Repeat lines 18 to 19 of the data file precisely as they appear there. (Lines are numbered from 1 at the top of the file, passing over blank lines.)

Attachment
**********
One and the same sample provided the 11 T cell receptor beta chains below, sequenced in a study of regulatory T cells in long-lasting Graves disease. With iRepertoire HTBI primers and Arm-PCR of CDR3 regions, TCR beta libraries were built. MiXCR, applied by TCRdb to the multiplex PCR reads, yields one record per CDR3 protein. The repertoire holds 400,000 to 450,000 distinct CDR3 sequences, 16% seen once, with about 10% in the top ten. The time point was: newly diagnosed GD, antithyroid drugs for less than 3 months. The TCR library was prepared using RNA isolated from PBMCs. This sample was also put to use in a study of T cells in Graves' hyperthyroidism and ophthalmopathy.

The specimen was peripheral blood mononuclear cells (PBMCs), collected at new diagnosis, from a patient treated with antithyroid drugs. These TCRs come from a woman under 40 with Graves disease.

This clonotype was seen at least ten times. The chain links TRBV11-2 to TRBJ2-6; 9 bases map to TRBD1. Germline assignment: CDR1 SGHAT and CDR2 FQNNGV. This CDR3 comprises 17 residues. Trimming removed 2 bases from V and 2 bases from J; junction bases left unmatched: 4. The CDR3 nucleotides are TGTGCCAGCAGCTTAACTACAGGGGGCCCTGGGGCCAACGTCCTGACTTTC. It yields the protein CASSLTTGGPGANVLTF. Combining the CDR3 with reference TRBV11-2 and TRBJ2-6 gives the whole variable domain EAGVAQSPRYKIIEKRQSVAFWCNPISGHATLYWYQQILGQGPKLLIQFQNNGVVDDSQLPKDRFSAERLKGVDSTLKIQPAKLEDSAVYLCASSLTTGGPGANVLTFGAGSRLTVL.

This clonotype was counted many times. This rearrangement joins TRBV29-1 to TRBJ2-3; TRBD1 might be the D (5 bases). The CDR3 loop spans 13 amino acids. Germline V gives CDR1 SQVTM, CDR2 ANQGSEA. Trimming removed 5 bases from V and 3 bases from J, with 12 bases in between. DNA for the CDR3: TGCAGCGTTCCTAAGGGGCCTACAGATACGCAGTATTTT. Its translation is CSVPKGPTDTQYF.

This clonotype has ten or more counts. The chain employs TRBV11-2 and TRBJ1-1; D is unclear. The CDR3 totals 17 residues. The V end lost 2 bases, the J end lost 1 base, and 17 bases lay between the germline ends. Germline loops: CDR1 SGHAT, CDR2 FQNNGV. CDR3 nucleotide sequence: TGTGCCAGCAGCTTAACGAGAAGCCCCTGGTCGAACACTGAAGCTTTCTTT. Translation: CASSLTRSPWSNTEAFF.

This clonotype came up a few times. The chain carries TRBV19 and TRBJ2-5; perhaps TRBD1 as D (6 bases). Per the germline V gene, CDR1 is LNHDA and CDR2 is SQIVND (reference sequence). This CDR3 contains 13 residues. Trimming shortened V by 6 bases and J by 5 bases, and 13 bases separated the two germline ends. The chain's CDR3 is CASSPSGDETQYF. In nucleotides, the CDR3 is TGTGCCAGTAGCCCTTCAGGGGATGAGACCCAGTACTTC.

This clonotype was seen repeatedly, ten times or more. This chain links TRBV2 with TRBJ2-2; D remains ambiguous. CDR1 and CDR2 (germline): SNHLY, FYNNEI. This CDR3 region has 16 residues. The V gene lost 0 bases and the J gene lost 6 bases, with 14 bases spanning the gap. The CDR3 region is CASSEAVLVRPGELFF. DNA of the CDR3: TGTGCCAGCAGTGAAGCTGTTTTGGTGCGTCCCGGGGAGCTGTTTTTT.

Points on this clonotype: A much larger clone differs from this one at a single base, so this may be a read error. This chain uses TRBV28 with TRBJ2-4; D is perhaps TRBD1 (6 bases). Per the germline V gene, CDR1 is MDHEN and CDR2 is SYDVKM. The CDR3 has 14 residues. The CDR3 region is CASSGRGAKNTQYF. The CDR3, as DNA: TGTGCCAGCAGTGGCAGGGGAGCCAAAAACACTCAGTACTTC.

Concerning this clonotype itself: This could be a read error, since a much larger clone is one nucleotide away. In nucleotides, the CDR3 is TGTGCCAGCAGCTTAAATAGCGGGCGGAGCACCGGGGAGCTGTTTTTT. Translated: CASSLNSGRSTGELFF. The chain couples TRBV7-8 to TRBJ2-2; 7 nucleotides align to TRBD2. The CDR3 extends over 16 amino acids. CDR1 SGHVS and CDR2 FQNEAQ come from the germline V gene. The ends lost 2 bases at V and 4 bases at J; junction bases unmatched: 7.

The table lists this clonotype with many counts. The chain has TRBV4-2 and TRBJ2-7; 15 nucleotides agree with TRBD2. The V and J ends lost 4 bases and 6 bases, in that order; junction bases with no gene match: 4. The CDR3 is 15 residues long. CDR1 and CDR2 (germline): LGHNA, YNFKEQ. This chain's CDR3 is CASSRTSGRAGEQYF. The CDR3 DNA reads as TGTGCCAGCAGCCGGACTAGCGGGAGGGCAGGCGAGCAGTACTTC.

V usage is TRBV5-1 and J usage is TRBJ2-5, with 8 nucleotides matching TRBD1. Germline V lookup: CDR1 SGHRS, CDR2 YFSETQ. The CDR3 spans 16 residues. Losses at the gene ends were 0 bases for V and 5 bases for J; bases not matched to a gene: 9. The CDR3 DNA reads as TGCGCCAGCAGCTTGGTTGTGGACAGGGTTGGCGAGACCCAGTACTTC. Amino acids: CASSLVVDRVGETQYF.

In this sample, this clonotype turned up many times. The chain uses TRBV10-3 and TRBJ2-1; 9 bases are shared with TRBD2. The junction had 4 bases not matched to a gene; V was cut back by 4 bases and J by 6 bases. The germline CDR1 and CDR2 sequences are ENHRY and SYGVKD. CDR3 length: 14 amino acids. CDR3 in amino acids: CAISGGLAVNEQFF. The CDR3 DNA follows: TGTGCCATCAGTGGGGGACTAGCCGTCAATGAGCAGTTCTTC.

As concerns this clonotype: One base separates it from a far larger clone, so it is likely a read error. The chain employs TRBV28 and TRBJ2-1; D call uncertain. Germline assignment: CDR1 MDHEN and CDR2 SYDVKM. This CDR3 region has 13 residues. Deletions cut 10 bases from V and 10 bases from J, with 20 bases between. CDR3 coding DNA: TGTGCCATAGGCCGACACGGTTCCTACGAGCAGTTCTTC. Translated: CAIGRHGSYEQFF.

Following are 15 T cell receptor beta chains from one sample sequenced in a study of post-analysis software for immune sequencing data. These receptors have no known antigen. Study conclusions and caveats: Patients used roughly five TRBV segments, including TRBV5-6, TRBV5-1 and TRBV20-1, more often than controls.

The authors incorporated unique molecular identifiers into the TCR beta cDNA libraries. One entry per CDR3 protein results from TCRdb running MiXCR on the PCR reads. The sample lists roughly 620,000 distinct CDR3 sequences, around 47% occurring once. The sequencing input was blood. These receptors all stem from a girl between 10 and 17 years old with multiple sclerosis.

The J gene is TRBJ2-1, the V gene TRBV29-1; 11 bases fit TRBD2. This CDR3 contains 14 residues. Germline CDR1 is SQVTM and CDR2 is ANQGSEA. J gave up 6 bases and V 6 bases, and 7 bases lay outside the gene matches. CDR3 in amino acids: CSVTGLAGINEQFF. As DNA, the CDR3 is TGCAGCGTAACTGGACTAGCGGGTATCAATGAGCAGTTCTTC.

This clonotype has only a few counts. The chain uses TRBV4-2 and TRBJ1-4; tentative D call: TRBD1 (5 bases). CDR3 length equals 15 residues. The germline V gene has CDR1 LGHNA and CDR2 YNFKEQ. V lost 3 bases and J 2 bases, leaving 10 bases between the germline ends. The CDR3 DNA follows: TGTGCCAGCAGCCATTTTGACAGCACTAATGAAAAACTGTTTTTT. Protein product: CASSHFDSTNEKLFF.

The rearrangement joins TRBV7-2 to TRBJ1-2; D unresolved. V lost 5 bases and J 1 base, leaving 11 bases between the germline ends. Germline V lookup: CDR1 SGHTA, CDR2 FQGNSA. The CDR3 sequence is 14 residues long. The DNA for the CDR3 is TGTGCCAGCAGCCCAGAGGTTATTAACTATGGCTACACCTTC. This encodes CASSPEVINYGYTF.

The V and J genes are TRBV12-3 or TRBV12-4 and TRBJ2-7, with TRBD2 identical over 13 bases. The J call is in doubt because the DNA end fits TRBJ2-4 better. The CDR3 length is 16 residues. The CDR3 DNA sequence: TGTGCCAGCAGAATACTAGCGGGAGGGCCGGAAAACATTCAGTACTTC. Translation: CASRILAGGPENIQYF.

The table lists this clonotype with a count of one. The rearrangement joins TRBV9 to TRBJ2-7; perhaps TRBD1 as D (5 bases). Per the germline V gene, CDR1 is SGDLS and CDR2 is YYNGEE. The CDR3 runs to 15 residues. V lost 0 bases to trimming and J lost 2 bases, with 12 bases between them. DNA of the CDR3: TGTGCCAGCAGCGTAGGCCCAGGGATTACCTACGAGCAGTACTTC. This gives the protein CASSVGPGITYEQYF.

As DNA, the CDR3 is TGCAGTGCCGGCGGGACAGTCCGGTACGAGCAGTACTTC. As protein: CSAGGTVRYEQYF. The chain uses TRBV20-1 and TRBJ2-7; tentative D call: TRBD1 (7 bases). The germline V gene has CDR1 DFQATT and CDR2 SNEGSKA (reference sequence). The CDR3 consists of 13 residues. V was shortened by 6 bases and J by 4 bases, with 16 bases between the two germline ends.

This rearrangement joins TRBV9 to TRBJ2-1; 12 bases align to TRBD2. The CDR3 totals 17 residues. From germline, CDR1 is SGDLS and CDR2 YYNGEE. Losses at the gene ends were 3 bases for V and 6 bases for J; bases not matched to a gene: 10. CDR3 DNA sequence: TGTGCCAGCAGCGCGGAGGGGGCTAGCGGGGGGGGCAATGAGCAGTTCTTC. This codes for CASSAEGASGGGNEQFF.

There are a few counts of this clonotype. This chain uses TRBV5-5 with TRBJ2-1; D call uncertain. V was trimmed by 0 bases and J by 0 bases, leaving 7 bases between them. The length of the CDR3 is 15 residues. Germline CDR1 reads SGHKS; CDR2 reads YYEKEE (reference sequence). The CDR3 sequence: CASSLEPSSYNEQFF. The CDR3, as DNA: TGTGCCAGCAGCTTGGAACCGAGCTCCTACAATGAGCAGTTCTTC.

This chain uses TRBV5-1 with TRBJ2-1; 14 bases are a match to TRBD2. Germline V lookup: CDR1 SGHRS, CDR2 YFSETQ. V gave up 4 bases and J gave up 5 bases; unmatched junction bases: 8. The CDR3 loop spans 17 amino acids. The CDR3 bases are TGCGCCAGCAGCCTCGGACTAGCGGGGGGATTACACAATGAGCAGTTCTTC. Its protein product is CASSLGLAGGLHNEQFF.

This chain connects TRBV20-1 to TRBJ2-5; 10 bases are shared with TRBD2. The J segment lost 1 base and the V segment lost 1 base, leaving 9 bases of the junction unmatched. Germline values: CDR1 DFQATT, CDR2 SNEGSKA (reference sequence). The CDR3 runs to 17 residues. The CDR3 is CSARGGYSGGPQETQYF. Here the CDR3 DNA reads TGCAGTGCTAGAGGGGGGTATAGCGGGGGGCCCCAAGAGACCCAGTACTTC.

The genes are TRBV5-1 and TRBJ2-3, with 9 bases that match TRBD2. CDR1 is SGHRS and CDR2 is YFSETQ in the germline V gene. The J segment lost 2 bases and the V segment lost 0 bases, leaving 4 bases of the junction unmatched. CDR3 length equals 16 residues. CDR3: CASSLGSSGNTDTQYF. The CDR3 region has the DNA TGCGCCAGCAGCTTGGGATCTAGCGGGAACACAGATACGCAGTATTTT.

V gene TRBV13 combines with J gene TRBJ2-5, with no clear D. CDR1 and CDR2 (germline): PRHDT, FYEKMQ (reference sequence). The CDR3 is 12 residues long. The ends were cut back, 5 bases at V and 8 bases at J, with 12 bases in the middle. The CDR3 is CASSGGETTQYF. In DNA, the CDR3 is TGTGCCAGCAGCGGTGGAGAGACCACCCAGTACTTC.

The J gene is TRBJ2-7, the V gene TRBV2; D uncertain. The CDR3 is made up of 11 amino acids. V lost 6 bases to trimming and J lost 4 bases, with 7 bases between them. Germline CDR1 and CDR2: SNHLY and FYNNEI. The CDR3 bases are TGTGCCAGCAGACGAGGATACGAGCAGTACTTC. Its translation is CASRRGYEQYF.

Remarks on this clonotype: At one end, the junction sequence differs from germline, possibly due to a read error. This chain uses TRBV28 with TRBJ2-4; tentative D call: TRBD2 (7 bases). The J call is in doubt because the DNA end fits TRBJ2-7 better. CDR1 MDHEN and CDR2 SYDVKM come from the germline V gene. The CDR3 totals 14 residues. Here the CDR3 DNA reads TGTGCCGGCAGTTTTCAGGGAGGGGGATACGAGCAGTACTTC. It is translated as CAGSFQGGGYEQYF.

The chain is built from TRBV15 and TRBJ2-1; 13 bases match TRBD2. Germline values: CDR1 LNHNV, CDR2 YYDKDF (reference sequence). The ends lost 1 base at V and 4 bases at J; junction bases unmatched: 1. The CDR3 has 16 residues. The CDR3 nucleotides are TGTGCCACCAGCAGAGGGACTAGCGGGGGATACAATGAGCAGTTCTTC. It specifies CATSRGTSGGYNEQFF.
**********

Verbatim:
The rearrangement joins TRBV7-2 to TRBJ1-2; D unresolved. V lost 5 bases and J 1 base, leaving 11 bases between the germline ends. Germline V lookup: CDR1 SGHTA, CDR2 FQGNSA. The CDR3 sequence is 14 residues long. The DNA for the CDR3 is TGTGCCAGCAGCCCAGAGGTTATTAACTATGGCTACACCTTC. This encodes CASSPEVINYGYTF.

The V and J genes are TRBV12-3 or TRBV12-4 and TRBJ2-7, with TRBD2 identical over 13 bases. The J call is in doubt because the DNA end fits TRBJ2-4 better. The CDR3 length is 16 residues. The CDR3 DNA sequence: TGTGCCAGCAGAATACTAGCGGGAGGGCCGGAAAACATTCAGTACTTC. Translation: CASRILAGGPENIQYF.